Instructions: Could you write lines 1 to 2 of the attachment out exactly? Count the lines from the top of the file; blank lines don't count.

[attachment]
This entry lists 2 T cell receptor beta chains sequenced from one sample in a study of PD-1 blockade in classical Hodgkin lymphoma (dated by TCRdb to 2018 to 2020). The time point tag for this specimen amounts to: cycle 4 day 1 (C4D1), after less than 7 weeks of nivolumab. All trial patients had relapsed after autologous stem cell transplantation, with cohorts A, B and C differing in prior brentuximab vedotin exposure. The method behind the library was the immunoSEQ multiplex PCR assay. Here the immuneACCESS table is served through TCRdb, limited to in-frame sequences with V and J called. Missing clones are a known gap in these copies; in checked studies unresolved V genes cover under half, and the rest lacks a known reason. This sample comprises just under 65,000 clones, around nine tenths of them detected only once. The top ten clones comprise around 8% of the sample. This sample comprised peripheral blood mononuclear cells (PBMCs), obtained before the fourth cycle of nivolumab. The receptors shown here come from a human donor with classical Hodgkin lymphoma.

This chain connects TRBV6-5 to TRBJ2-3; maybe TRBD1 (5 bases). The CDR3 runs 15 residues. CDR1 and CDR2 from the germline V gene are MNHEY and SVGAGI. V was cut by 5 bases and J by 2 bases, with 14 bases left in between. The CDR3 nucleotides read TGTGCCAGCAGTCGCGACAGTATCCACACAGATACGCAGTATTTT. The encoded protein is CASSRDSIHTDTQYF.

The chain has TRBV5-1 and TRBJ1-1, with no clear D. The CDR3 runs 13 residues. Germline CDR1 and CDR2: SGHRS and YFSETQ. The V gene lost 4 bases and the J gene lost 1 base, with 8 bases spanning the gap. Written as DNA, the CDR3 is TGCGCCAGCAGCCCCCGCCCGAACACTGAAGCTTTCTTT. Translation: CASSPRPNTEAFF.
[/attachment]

This entry lists 2 T cell receptor beta chains sequenced from one sample in a study of PD-1 blockade in classical Hodgkin lymphoma (dated by TCRdb to 2018 to 2020). The time point tag for this specimen amounts to: cycle 4 day 1 (C4D1), after less than 7 weeks of nivolumab. All trial patients had relapsed after autologous stem cell transplantation, with cohorts A, B and C differing in prior brentuximab vedotin exposure. The method behind the library was the immunoSEQ multiplex PCR assay. Here the immuneACCESS table is served through TCRdb, limited to in-frame sequences with V and J called. Missing clones are a known gap in these copies; in checked studies unresolved V genes cover under half, and the rest lacks a known reason. This sample comprises just under 65,000 clones, around nine tenths of them detected only once. The top ten clones comprise around 8% of the sample. This sample comprised peripheral blood mononuclear cells (PBMCs), obtained before the fourth cycle of nivolumab. The receptors shown here come from a human donor with classical Hodgkin lymphoma.

This chain connects TRBV6-5 to TRBJ2-3; maybe TRBD1 (5 bases). The CDR3 runs 15 residues. CDR1 and CDR2 from the germline V gene are MNHEY and SVGAGI. V was cut by 5 bases and J by 2 bases, with 14 bases left in between. The CDR3 nucleotides read TGTGCCAGCAGTCGCGACAGTATCCACACAGATACGCAGTATTTT. The encoded protein is CASSRDSIHTDTQYF.